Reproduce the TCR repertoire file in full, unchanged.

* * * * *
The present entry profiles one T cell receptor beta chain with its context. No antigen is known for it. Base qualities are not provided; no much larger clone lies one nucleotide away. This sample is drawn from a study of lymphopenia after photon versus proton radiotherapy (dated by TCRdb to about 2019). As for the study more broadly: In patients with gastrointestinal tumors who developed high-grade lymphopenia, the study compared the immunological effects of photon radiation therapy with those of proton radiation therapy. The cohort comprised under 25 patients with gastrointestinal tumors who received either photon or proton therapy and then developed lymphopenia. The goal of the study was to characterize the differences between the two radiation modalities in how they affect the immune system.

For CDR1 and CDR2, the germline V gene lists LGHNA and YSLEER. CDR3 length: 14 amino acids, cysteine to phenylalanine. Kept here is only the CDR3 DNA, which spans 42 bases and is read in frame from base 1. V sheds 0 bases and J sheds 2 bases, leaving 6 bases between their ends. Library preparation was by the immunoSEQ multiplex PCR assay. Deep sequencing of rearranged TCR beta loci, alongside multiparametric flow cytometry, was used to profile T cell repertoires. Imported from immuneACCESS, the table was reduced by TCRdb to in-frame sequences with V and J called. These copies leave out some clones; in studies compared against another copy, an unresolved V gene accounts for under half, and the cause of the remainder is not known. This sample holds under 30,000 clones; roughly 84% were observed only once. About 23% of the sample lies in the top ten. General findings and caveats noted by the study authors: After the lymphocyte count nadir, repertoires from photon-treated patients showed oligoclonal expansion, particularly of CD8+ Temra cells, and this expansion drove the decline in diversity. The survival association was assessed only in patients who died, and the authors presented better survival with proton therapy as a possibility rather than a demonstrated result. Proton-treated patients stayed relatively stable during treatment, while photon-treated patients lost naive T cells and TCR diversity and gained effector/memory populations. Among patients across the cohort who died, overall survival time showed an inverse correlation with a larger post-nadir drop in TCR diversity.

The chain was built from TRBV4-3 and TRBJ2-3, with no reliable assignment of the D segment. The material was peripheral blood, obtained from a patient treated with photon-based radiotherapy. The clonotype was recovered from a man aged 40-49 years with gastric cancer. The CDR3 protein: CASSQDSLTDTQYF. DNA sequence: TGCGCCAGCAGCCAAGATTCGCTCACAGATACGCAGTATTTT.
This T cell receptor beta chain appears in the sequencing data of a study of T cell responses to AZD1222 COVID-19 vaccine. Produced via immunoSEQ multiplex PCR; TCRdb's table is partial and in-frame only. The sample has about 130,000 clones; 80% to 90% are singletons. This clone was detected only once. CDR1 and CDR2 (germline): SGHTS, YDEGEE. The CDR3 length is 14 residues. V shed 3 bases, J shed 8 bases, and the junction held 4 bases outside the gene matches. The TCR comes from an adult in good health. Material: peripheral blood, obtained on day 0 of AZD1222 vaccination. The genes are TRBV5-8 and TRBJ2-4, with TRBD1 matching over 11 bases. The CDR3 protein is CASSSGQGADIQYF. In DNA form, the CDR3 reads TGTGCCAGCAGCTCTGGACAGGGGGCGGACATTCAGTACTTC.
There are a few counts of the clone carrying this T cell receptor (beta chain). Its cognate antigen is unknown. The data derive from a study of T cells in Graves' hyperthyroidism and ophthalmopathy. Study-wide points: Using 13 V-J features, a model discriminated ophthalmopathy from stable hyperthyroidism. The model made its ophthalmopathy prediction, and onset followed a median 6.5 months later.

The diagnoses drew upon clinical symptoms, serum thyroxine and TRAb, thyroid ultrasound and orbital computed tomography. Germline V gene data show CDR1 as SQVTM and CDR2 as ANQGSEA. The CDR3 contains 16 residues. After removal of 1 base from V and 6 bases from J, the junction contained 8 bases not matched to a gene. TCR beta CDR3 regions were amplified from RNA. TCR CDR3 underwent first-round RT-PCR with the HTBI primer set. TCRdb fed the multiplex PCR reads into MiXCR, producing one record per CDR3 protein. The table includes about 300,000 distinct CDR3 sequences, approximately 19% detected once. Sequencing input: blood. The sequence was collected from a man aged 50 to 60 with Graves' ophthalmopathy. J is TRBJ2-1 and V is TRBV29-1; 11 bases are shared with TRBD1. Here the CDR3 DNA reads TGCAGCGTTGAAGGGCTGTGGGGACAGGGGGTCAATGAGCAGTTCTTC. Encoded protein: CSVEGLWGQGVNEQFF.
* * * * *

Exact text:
The present entry profiles one T cell receptor beta chain with its context. No antigen is known for it. Base qualities are not provided; no much larger clone lies one nucleotide away. This sample is drawn from a study of lymphopenia after photon versus proton radiotherapy (dated by TCRdb to about 2019). As for the study more broadly: In patients with gastrointestinal tumors who developed high-grade lymphopenia, the study compared the immunological effects of photon radiation therapy with those of proton radiation therapy. The cohort comprised under 25 patients with gastrointestinal tumors who received either photon or proton therapy and then developed lymphopenia. The goal of the study was to characterize the differences between the two radiation modalities in how they affect the immune system.

For CDR1 and CDR2, the germline V gene lists LGHNA and YSLEER. CDR3 length: 14 amino acids, cysteine to phenylalanine. Kept here is only the CDR3 DNA, which spans 42 bases and is read in frame from base 1. V sheds 0 bases and J sheds 2 bases, leaving 6 bases between their ends. Library preparation was by the immunoSEQ multiplex PCR assay. Deep sequencing of rearranged TCR beta loci, alongside multiparametric flow cytometry, was used to profile T cell repertoires. Imported from immuneACCESS, the table was reduced by TCRdb to in-frame sequences with V and J called. These copies leave out some clones; in studies compared against another copy, an unresolved V gene accounts for under half, and the cause of the remainder is not known. This sample holds under 30,000 clones; roughly 84% were observed only once. About 23% of the sample lies in the top ten. General findings and caveats noted by the study authors: After the lymphocyte count nadir, repertoires from photon-treated patients showed oligoclonal expansion, particularly of CD8+ Temra cells, and this expansion drove the decline in diversity. The survival association was assessed only in patients who died, and the authors presented better survival with proton therapy as a possibility rather than a demonstrated result. Proton-treated patients stayed relatively stable during treatment, while photon-treated patients lost naive T cells and TCR diversity and gained effector/memory populations. Among patients across the cohort who died, overall survival time showed an inverse correlation with a larger post-nadir drop in TCR diversity.

The chain was built from TRBV4-3 and TRBJ2-3, with no reliable assignment of the D segment. The material was peripheral blood, obtained from a patient treated with photon-based radiotherapy. The clonotype was recovered from a man aged 40-49 years with gastric cancer. The CDR3 protein: CASSQDSLTDTQYF. DNA sequence: TGCGCCAGCAGCCAAGATTCGCTCACAGATACGCAGTATTTT.
This T cell receptor beta chain appears in the sequencing data of a study of T cell responses to AZD1222 COVID-19 vaccine. Produced via immunoSEQ multiplex PCR; TCRdb's table is partial and in-frame only. The sample has about 130,000 clones; 80% to 90% are singletons. This clone was detected only once. CDR1 and CDR2 (germline): SGHTS, YDEGEE. The CDR3 length is 14 residues. V shed 3 bases, J shed 8 bases, and the junction held 4 bases outside the gene matches. The TCR comes from an adult in good health. Material: peripheral blood, obtained on day 0 of AZD1222 vaccination. The genes are TRBV5-8 and TRBJ2-4, with TRBD1 matching over 11 bases. The CDR3 protein is CASSSGQGADIQYF. In DNA form, the CDR3 reads TGTGCCAGCAGCTCTGGACAGGGGGCGGACATTCAGTACTTC.
There are a few counts of the clone carrying this T cell receptor (beta chain). Its cognate antigen is unknown. The data derive from a study of T cells in Graves' hyperthyroidism and ophthalmopathy. Study-wide points: Using 13 V-J features, a model discriminated ophthalmopathy from stable hyperthyroidism. The model made its ophthalmopathy prediction, and onset followed a median 6.5 months later.

The diagnoses drew upon clinical symptoms, serum thyroxine and TRAb, thyroid ultrasound and orbital computed tomography. Germline V gene data show CDR1 as SQVTM and CDR2 as ANQGSEA. The CDR3 contains 16 residues. After removal of 1 base from V and 6 bases from J, the junction contained 8 bases not matched to a gene. TCR beta CDR3 regions were amplified from RNA. TCR CDR3 underwent first-round RT-PCR with the HTBI primer set. TCRdb fed the multiplex PCR reads into MiXCR, producing one record per CDR3 protein. The table includes about 300,000 distinct CDR3 sequences, approximately 19% detected once. Sequencing input: blood. The sequence was collected from a man aged 50 to 60 with Graves' ophthalmopathy. J is TRBJ2-1 and V is TRBV29-1; 11 bases are shared with TRBD1. Here the CDR3 DNA reads TGCAGCGTTGAAGGGCTGTGGGGACAGGGGGTCAATGAGCAGTTCTTC. Encoded protein: CSVEGLWGQGVNEQFF.